Washington, D.C. (January 10, 2019) –– The Council of Chief State School Officers (CCSSO) today released a vision and guidance paper outlining steps states can take to increase the racial diversity of the teacher workforce and support future and current teachers in effectively teaching students of different cultural backgrounds.
A Vision and Guidance for a Diverse and Learner-Ready Teacher Workforce articulates the critical need to create a racially diverse and culturally responsive teacher workforce and offers a vision of what teaching and learning experiences for teachers and students would look like when this goal is achieved. It also provides education leaders policy and practical guidance on steps they can take alone and in collaboration with key state stakeholders to improve teacher diversity and cultural responsiveness in their schools.
In the United States, 5 out of 10 students in public schools are students of color, yet the diversity of today’s educator workforce does not reflect that of students. Research shows that students’ race, ethnicity and cultural background significantly increase their achievement, and that all students benefit from being educated by teachers from a variety of different backgrounds, races and ethnic groups, as this experience better prepares them to succeed in an increasingly diverse society. However, today, more than 40 percent of public schools have no teachers of color.
“State chiefs are committed to providing an equitable education for all students. Critical to this work is ensuring students have access to a racially diverse and culturally responsive teacher workforce that fosters academic success and well-being for all students and prepares them to graduate prepared for college, careers and life,” said Carissa Moffat Miller, executive director of CCSSO. “This resource builds on the Council’s previous work by offering a concrete vision for how a diverse and culturally responsive teacher workforce will benefit all students and teachers, and also provides state leaders with best practices and policies they can choose from to expand and strengthen ongoing efforts in their individual states.”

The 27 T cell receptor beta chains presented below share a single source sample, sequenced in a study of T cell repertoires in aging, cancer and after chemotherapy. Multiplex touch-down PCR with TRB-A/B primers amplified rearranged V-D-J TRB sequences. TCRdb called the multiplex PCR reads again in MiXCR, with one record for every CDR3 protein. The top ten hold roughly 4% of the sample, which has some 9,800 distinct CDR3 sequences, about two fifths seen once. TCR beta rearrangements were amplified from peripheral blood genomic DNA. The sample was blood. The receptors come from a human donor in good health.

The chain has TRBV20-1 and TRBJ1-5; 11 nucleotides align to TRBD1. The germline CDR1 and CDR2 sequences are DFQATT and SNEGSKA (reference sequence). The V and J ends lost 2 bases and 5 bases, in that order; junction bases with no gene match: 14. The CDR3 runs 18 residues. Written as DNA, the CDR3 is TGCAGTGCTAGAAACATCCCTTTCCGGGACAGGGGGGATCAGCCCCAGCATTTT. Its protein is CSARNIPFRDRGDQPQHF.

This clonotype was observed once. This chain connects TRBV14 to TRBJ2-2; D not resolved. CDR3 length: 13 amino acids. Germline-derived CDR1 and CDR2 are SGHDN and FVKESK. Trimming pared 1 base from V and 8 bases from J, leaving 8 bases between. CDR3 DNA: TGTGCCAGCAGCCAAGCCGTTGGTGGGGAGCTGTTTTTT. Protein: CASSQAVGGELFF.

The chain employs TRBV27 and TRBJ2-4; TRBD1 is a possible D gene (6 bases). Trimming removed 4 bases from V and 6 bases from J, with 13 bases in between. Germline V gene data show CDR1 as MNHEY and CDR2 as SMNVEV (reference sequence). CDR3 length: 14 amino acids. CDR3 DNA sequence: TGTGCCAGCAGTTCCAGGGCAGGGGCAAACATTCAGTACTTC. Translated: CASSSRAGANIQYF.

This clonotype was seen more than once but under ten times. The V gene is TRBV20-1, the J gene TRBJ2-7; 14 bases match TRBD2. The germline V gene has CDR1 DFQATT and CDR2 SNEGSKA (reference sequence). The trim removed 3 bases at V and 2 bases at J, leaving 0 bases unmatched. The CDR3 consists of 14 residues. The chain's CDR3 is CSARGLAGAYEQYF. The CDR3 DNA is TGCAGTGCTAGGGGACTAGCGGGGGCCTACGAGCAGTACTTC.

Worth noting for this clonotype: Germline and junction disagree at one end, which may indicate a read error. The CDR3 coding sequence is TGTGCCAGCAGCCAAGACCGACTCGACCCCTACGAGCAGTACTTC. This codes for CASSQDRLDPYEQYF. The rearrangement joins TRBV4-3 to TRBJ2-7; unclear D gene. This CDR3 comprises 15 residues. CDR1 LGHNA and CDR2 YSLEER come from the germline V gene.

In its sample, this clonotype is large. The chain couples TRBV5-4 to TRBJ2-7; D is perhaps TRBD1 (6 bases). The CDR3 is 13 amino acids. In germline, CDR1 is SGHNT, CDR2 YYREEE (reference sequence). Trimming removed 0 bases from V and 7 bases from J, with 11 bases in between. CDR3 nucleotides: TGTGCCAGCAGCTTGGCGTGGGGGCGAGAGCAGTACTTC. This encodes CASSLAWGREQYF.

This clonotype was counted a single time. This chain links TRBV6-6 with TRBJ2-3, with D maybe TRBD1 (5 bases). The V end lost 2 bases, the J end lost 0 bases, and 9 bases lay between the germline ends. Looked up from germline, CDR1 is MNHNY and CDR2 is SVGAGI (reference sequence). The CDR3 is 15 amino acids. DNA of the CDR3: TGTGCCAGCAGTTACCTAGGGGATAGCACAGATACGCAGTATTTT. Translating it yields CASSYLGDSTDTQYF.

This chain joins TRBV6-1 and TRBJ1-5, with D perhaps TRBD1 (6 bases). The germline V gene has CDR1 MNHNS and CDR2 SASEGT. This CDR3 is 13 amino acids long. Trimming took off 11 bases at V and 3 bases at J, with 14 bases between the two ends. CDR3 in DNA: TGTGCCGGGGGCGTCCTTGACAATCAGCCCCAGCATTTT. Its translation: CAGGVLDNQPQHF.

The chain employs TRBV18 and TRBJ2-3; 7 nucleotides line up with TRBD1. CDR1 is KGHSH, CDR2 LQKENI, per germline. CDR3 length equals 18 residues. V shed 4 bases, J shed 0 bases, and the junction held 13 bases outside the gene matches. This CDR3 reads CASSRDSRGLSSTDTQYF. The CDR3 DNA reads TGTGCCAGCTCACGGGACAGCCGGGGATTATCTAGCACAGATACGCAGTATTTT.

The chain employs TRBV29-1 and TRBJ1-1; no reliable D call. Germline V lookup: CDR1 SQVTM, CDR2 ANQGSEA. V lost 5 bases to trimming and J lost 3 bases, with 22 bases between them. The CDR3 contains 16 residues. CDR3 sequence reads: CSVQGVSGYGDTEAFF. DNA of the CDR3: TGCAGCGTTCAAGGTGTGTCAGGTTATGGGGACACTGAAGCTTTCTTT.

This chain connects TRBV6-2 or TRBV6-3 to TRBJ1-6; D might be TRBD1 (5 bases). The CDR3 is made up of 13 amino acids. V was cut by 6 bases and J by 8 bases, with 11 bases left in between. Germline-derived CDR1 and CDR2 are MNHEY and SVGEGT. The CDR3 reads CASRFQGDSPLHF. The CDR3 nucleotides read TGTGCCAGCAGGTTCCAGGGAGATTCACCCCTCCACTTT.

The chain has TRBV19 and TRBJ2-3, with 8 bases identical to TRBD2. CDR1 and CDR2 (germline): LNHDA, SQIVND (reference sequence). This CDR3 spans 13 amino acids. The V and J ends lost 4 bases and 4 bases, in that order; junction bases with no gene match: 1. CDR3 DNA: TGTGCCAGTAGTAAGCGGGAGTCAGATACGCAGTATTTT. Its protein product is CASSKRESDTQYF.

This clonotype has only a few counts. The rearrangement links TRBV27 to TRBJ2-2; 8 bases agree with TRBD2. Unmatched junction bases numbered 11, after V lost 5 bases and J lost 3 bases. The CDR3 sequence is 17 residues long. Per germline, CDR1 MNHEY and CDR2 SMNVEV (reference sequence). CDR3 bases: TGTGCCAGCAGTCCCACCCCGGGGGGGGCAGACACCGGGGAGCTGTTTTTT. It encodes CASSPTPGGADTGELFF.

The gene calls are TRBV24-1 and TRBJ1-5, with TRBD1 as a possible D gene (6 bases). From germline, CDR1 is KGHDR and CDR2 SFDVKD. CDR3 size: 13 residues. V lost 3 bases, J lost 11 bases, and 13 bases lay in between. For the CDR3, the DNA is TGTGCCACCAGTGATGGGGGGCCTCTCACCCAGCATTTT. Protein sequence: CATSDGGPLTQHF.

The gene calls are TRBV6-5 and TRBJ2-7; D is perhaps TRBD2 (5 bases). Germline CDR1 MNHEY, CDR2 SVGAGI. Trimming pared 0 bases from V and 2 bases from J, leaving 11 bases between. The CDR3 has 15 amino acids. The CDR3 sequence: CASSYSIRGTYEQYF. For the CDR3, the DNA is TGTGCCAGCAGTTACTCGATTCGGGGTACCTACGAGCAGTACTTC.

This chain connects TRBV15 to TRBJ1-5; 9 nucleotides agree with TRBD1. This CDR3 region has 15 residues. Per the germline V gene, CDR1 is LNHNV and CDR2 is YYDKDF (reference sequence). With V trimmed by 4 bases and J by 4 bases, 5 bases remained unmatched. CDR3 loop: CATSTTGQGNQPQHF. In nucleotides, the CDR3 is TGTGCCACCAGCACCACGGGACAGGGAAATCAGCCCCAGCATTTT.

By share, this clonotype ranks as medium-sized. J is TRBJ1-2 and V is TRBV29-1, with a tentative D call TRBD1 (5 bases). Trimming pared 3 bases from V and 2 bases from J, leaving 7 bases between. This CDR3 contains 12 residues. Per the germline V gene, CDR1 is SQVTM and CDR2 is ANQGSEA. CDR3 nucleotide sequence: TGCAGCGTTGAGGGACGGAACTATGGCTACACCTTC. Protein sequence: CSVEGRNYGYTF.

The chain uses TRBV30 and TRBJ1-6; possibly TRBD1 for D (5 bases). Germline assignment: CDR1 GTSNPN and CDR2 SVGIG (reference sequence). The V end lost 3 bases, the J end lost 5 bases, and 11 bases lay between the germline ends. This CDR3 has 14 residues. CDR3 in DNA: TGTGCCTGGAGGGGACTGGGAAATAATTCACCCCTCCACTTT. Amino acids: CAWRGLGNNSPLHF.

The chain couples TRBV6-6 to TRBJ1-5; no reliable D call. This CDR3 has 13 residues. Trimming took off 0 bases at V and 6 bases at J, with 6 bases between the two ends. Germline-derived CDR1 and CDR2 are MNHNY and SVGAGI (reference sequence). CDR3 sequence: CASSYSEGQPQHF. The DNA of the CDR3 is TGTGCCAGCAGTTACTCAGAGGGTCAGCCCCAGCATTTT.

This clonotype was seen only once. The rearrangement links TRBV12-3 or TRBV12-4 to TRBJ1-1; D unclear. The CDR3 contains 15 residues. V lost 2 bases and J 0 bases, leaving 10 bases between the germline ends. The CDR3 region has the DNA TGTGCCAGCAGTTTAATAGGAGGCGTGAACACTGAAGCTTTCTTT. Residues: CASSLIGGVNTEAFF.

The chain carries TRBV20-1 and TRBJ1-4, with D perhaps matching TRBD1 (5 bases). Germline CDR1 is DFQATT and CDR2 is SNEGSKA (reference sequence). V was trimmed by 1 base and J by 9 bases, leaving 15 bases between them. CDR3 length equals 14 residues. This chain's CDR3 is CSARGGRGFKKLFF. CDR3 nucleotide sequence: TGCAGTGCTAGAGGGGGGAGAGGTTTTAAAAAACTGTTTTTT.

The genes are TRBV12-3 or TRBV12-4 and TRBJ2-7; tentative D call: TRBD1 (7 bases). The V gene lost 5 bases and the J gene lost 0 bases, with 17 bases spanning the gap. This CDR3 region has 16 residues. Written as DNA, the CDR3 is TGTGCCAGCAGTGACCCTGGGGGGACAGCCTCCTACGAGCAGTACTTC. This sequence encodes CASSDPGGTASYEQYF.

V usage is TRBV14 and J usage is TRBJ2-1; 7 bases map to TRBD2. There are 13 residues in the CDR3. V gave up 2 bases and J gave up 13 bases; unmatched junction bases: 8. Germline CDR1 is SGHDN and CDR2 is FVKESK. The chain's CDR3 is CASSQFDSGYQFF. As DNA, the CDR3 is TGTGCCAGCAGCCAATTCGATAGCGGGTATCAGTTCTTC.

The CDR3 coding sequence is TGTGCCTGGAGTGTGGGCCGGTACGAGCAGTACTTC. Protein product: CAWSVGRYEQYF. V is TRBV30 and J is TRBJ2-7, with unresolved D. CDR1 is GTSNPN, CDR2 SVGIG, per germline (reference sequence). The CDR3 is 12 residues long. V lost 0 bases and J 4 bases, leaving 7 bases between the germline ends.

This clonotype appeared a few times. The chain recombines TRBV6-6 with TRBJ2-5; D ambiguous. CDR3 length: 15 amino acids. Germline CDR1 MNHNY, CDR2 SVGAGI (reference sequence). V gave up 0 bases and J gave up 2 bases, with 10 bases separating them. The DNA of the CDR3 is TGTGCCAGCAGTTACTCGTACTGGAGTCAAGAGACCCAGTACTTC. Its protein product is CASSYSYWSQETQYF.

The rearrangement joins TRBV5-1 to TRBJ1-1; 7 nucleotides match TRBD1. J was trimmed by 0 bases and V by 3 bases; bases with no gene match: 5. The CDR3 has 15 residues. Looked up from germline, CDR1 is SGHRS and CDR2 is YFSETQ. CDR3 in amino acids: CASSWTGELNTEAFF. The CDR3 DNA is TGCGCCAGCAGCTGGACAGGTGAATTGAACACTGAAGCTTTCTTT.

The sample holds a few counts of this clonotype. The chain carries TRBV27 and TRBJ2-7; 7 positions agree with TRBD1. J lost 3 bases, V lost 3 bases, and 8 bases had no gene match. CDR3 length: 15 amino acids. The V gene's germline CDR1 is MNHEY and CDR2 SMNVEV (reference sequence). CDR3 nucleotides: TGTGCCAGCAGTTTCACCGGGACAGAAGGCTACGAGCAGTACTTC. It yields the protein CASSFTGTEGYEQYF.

The benefits of achieving a racially diverse and learner-ready workforce are many.
For students, a diverse and learner-ready workforce would mean:
- Access to highly trained and qualified teachers who hold them to high expectations, support their self-esteem, challenge them in ways that motivate and inspire them to learn independently and seek new knowledge, and believe in their success.
- Meaningful access to grade-level content, advanced courses and programs, and curriculum and materials that reflect cultures and histories of all different kinds of people and helps them build a stronger sense of belonging to both the school and wider community.
- Feeling seen, heard, valued, safe, respected, cared for, and accepted regardless of their race, gender, ethnicity, socio-economic status, mental/physical ability.
- Teachers, principals, and other educational professionals that reflect different cultures, histories, and identities and who model cultural awareness and inclusion.
A diverse and learner-ready workforce also would enrich and strengthen teacher practice by providing them: